Consider this background: Manne’s father (Max Manne) was the timpanist in the Radio City Music Hall Orchestra, a job halfway between a Broadway gig and the NY Phil, where he accompanied the Rockettes, and other entertainers; a job requiring immense skill and professionalism. (I remind myself that a timpani ca. 1925 would have had a calfskin drumhead and probably was sometimes hand-tuned.)

Shelly’s first drum teacher was the great Billy Gladstone, a percussionist so widely admired that Buddy Rich, Jo Jones, and others would attend shows at Radio City just to see and hear Billy Gladstone play a buzz roll on a snare drum. Here’s a link to Max Manne, Shelly’s father, giving an interview about his career and talking about Billy Gladstone, incredible insight into Shelly’s background.

Shelly had already shown his flexibility, professionalism, and ability to adapt when he recorded with Dizzy Gillespie, the pinnacle of modernity, in 1945. With Dizzy, Manne adapted what he knew as a swing drummer to the new world of Gillespie’s music; listen to him with Dizzy in 1945 on the original “Blue ‘n’ Boogie”.

  • There it is: a percussion provenance, a classical teacher, and formative experience on jazz’s cutting edge.

Manne was able to draw on these experiences— and his own individuality, separate from his training and background— and found a perfect outlet for them in the mid-century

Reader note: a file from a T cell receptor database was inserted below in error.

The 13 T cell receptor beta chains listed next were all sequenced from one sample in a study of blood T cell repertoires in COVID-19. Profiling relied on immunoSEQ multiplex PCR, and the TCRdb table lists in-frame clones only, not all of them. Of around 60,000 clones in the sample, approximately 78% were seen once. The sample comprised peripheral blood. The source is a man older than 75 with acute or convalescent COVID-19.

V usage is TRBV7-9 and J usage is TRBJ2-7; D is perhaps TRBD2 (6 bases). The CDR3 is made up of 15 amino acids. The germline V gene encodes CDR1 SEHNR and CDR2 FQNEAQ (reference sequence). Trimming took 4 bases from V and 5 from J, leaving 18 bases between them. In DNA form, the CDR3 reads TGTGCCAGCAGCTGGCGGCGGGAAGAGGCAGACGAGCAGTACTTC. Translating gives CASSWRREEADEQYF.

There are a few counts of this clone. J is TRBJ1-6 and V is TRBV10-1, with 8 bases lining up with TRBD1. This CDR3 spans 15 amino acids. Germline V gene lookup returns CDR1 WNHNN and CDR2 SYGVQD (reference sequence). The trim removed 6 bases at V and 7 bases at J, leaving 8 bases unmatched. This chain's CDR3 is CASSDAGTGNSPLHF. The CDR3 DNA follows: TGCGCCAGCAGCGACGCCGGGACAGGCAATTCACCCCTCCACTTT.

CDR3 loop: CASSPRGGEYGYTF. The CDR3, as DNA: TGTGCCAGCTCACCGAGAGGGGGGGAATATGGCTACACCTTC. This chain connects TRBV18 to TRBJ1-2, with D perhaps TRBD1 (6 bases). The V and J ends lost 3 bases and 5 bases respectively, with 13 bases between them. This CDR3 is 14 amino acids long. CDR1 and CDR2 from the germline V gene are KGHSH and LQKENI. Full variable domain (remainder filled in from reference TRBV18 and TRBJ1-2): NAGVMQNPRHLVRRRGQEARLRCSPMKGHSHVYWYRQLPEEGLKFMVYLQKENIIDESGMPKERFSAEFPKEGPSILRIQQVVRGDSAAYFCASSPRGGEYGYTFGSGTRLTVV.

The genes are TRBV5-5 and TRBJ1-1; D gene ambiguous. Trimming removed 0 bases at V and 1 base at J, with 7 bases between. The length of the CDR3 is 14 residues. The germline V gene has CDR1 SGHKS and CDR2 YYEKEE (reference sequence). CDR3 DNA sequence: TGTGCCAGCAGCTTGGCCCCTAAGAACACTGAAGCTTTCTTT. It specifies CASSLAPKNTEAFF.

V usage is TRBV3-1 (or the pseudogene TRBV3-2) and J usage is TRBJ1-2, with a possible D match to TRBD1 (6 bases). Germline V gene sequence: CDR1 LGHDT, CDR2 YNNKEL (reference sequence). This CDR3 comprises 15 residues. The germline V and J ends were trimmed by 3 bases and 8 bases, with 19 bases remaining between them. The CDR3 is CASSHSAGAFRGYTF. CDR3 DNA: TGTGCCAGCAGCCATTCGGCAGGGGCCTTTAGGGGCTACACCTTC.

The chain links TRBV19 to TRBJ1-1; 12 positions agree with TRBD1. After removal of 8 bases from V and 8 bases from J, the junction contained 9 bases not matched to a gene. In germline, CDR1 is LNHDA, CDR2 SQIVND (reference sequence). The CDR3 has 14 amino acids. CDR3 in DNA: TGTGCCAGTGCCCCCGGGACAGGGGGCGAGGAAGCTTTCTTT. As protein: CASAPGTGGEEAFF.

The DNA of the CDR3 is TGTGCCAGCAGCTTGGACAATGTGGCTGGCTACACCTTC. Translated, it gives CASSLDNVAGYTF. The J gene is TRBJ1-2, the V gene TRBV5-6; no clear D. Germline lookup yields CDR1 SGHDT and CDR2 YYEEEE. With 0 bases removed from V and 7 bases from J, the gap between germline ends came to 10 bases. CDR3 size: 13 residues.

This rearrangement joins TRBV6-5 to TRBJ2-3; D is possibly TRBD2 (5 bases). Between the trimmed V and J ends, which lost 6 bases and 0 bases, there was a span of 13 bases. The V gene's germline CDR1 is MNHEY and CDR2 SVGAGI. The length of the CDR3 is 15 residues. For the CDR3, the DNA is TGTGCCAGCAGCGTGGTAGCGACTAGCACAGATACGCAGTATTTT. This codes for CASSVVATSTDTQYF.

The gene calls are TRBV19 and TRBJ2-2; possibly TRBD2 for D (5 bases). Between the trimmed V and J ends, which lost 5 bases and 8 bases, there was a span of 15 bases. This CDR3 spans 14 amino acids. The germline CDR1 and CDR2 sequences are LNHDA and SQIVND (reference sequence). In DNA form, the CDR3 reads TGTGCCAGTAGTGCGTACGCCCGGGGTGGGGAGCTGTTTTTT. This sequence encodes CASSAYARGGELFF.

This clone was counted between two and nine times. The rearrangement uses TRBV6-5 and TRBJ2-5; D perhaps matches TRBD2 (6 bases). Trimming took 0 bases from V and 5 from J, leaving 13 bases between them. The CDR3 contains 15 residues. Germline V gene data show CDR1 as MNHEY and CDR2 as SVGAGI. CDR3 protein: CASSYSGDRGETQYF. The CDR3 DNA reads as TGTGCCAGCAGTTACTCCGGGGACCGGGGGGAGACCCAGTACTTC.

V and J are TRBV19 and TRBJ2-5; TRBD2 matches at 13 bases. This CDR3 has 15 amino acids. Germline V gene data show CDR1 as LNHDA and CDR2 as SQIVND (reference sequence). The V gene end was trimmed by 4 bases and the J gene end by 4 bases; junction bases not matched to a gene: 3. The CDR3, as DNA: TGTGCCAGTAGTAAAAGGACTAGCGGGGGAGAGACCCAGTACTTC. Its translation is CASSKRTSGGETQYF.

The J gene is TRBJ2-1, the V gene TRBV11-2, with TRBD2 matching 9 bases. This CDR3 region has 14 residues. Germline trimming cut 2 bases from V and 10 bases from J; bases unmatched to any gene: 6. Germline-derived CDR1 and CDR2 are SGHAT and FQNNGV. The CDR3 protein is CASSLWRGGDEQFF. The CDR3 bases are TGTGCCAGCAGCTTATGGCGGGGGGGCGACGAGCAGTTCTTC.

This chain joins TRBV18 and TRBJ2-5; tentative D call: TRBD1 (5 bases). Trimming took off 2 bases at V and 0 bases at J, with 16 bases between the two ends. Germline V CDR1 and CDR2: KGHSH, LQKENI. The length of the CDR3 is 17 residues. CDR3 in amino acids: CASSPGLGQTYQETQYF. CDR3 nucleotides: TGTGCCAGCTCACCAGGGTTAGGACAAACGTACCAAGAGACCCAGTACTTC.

LA music scene, where the combination of Hollywood studio orchestras, a thriving Black jazz and R&B scene centered around Central Avenue, and a decades-old tradition of contemporary composition gave rise to the modern film score, the contemporary studio musician, and, eventually, Ornette Coleman and the avant-garde.

Lo, the modern studio drummer.

Manne never let his work in the recording studios put a stop to his jazz career. Indeed, he was a popular bandleader and nightclub attraction in LA, and had many opportunities to record with his own groups. “Un Poco Loco” comes from a session with Shelly Manne and His Men, for Contemporary Records, and was recorded on February 2nd, 1956.

Bud Powell is the composer of “Un Poco Loco”, and he originally recorded it in 1947 with Max Roach on drums— a performance worthy of its own essay. The tune was, it seems, Manne’s preferred feature at the time, the tune he liked to take an extended solo on. According to an eyewitness account, Manne was playing with Shorty Rogers when he developed a solo to be played with a brush in his right hand, and a bare left hand.

Here’s a link to the track. Manne’s solo begins at 5:11. Click this link, and even if you’re familiar with this track, you’ll hear something you haven’t heard before.

A few comments on what “Un Poco Loco” is:

Shelly Manne’s solo is played on a 4-piece drumset, with a tambourine placed on the floor tom; in his right hand is a brush, and his left hand is empty, he’s using it like a conguero might

The solo is in time, though not strictly in time: the tempo of Powell’s theme is always present, if not stated outright.